Sunday we slept in and then had a lovely brunch at our hotel, then headed out.  On the way we stopped for a walk at the Waterbury reservoir, a beautiful, quiet spot with great views of the mountains over the water.  The area used to be farmland, and many of the trees were still covered in apples, with that great scent of slightly fermented apples hovering over the ground.  It was a good sendoff for our drive back to Massachusetts.

And now for the food – maple syrup is probably the most quintessential Vermont ingredient, so I knew this post had to include it somehow.  However, it is also one of the most expensive condiments I know of.  The lowest price I saw on it was $15 a quart, in a gas station close to our hotel, which is where I ended up buying some.  I’m sure you can get it more cheaply direct from a sugarhouse, but since it’s not sugaring season (maybe we’ll go back for it!) I figured this was my best bet.  Maple syrup in hand, I started going through maple-laden recipes I have bookmarked, but a lot of them called for a large amount of syrup and I just couldn’t bring myself to part with 2 cups of the precious stuff barely a week after I had gotten it.  As a happy medium, I went with these cookies, which are from Peter Berley’s Modern Vegetarian Kitchen.  As I mixed up the batch I was a little bit skeptical – no eggs, no sugar, no leavening, and only half a cup of flour?  Not your typical cookie.  But, as I pulled them from the oven and bit into one I was pleasantly surprised – they were some of the best cookies I’ve made in recent months.  Crunchy, dense, and both sweet and savory they make a great snack, and are particularly good dipped in a little bit of orange tea.  As an added bonus, they’re fairly healthy – although they are not low calorie (160 per cookie), the bulk of the calories in them are coming from the sesame seeds, which provide a massive dose of several minerals, as well as calcium, healthy protein, and fiber.  I think these may become my more wholesome and natural alternative to power bars for the near future.  Lastly, they can easily be made vegan with the simple substitution of olive oil for the melted butter, which is even recommended by the author.  They’re easy to whip up, so pick up some sesame seeds in bulk (try wholefoods) and give them a try!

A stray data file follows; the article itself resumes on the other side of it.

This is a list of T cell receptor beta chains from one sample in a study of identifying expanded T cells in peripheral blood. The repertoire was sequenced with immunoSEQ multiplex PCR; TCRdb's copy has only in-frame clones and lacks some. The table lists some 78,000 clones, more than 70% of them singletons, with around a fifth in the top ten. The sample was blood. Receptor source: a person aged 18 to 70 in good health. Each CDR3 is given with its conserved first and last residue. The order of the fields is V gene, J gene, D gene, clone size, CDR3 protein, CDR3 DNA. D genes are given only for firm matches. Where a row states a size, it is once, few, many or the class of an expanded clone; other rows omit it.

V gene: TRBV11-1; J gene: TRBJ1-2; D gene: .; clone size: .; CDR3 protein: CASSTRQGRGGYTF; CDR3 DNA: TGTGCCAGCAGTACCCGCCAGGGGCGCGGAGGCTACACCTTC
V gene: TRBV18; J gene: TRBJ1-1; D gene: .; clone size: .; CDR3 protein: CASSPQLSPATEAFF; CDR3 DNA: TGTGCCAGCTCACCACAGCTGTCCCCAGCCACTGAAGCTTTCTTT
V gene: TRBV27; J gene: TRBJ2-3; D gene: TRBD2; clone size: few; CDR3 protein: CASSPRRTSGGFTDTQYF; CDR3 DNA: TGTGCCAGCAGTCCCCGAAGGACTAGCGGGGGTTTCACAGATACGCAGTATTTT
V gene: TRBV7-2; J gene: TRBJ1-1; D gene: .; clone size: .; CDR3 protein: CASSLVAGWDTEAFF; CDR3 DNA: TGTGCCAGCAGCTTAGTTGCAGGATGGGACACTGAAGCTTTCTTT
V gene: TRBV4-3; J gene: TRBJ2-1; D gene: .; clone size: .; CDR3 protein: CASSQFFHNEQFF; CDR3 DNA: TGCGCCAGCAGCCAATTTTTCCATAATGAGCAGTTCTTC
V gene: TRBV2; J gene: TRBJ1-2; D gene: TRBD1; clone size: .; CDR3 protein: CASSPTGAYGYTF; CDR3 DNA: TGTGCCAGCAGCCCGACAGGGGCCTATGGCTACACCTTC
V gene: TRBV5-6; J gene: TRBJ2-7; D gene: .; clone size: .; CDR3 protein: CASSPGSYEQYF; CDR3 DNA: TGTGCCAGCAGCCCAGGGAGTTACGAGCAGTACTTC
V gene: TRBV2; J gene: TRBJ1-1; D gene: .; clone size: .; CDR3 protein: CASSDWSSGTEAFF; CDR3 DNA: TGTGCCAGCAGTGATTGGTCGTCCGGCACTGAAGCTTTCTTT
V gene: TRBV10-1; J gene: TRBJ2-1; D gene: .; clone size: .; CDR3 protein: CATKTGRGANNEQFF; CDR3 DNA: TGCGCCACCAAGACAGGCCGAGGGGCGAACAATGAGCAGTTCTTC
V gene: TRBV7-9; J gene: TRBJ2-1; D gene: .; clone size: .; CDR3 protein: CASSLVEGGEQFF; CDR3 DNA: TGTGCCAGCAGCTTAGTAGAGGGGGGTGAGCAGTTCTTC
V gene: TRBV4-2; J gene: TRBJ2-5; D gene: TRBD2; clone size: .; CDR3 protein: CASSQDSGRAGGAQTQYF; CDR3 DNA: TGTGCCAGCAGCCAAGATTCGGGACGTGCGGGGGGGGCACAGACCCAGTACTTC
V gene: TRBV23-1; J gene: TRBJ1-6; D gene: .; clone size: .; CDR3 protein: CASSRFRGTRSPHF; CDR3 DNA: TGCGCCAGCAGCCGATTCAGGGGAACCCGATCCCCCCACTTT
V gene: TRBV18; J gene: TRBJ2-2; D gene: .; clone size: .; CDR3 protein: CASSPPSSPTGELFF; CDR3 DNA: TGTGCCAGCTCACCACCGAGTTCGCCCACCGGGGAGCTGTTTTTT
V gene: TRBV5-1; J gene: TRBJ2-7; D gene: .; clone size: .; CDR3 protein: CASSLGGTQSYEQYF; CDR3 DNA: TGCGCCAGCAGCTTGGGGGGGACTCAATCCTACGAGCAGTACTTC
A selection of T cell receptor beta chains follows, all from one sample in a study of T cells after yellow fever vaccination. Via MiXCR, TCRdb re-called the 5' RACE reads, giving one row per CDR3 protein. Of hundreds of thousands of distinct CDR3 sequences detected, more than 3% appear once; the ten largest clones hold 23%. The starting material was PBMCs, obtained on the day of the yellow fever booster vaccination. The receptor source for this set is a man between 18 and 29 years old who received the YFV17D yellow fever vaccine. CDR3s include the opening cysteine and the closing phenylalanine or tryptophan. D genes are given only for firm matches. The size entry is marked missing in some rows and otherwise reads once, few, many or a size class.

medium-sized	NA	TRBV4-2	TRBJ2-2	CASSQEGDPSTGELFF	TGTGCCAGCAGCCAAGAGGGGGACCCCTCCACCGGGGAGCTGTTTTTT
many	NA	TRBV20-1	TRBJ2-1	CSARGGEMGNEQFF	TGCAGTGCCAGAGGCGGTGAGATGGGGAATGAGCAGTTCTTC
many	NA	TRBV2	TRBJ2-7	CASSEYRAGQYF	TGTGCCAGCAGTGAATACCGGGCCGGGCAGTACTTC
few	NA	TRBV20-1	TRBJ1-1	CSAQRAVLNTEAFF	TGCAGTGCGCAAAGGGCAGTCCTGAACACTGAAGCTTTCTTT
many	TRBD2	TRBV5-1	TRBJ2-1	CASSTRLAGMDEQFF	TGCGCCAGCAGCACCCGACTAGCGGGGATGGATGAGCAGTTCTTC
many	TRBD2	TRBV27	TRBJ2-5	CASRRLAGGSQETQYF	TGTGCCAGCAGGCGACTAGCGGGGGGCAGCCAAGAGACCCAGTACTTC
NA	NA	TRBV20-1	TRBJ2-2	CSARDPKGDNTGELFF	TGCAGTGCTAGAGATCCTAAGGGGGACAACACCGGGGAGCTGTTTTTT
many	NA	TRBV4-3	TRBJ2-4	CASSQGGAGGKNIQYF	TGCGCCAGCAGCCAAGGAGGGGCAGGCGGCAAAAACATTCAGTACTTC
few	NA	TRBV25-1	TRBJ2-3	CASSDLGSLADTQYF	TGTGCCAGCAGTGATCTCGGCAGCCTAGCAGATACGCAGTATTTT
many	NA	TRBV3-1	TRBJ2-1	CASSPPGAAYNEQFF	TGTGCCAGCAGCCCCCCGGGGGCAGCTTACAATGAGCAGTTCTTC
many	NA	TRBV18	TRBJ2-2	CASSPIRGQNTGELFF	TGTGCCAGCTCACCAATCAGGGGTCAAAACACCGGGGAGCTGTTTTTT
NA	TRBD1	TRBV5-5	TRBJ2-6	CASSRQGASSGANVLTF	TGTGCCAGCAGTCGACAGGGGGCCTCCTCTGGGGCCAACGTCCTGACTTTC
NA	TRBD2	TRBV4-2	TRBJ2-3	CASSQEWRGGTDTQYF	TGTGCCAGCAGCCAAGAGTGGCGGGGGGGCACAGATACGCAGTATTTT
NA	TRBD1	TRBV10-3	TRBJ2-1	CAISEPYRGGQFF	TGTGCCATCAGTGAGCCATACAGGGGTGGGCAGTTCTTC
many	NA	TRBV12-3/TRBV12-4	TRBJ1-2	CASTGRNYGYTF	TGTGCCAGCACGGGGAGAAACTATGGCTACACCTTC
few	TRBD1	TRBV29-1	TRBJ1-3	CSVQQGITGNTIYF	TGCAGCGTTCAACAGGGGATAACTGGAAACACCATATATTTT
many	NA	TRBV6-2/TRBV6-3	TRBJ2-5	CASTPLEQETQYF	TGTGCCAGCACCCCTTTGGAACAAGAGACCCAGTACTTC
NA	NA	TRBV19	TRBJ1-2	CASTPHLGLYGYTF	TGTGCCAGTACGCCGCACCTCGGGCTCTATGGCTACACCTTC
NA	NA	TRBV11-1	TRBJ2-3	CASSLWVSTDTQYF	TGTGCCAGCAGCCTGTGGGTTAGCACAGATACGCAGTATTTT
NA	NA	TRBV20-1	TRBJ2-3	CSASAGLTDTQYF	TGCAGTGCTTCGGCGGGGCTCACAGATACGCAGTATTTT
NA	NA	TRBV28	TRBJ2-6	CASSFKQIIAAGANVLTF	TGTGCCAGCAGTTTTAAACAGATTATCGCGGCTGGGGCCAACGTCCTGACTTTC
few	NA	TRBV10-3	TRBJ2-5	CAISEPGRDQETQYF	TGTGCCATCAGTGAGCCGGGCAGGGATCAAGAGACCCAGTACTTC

Sesame-Cranberry Cookies

Adapted from Peter Berley’s Modern Vegetarian Kitchen .  Makes 9 cookies.

  • 1/2 c. sesame seeds
  • 1/2 c. flour
  • 1/2 c. oats
  • 1/2 c. dried cranberries, coarsely chopped
  • pinch of salt
  • 3 TBS maple syrup
  • 3 TBS melted butter (could substitute olive oil for vegan cookies)
  • 1 tsp vanilla
  1. Preheat oven to 350°F.  Soak cranberries in hot water in a bowl for 10 minutes.  Meanwhile, pulse flour, oats, and salt together in a food processor until oats are finely ground.  Transfer to a bowl and mix in sesame seeds.  In a separate bowl, whisk together melted butter, maple syrup, and vanilla until combined, then pour wet ingredients into dry and whisk together.
  2. Drain most of the water from the cranberries and add the cranberries to the dough.  Mix together until it forms a thick dough.  If the dough is too dry to press together, add a small amount of the cranberry soaking liquid to the dough to moisten it.  Form the dough into small balls and then flatten into 2 inch disks and place on baking sheet.  Bake for 15-17 minutes, rotating halfway through for even cooking, until cookies are just beginning to turn golden brown.  Great straight out of the oven and several days later!